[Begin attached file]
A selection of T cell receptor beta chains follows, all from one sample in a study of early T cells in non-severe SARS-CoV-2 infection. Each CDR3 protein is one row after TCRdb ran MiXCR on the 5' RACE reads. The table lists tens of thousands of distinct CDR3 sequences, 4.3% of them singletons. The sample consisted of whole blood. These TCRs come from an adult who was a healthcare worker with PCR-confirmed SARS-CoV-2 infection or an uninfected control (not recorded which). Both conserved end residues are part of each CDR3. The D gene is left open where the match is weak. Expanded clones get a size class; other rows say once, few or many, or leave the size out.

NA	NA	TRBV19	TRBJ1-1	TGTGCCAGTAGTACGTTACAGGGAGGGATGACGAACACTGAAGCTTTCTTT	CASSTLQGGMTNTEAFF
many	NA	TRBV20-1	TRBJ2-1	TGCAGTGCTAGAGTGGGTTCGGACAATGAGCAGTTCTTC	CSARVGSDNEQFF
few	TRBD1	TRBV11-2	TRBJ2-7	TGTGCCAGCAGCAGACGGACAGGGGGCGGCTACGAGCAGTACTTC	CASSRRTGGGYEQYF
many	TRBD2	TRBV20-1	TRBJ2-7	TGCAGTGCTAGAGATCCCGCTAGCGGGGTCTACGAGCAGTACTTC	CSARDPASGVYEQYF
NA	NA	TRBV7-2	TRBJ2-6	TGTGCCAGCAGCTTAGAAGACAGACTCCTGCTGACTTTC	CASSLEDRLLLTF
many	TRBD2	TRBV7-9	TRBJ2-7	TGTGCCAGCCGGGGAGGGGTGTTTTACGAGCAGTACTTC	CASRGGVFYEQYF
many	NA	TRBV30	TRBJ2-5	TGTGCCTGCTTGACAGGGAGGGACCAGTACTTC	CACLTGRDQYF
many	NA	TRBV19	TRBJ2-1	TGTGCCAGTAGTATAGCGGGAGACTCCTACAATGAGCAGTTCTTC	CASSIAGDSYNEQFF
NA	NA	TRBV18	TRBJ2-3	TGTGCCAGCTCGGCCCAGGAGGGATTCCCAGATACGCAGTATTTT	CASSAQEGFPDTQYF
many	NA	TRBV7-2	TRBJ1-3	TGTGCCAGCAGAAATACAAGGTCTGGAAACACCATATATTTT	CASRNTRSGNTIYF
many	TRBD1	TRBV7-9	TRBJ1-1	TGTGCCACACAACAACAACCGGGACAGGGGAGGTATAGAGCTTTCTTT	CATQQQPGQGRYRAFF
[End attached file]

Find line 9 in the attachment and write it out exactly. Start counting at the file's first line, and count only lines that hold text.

many	NA	TRBV19	TRBJ2-1	TGTGCCAGTAGTATAGCGGGAGACTCCTACAATGAGCAGTTCTTC	CASSIAGDSYNEQFF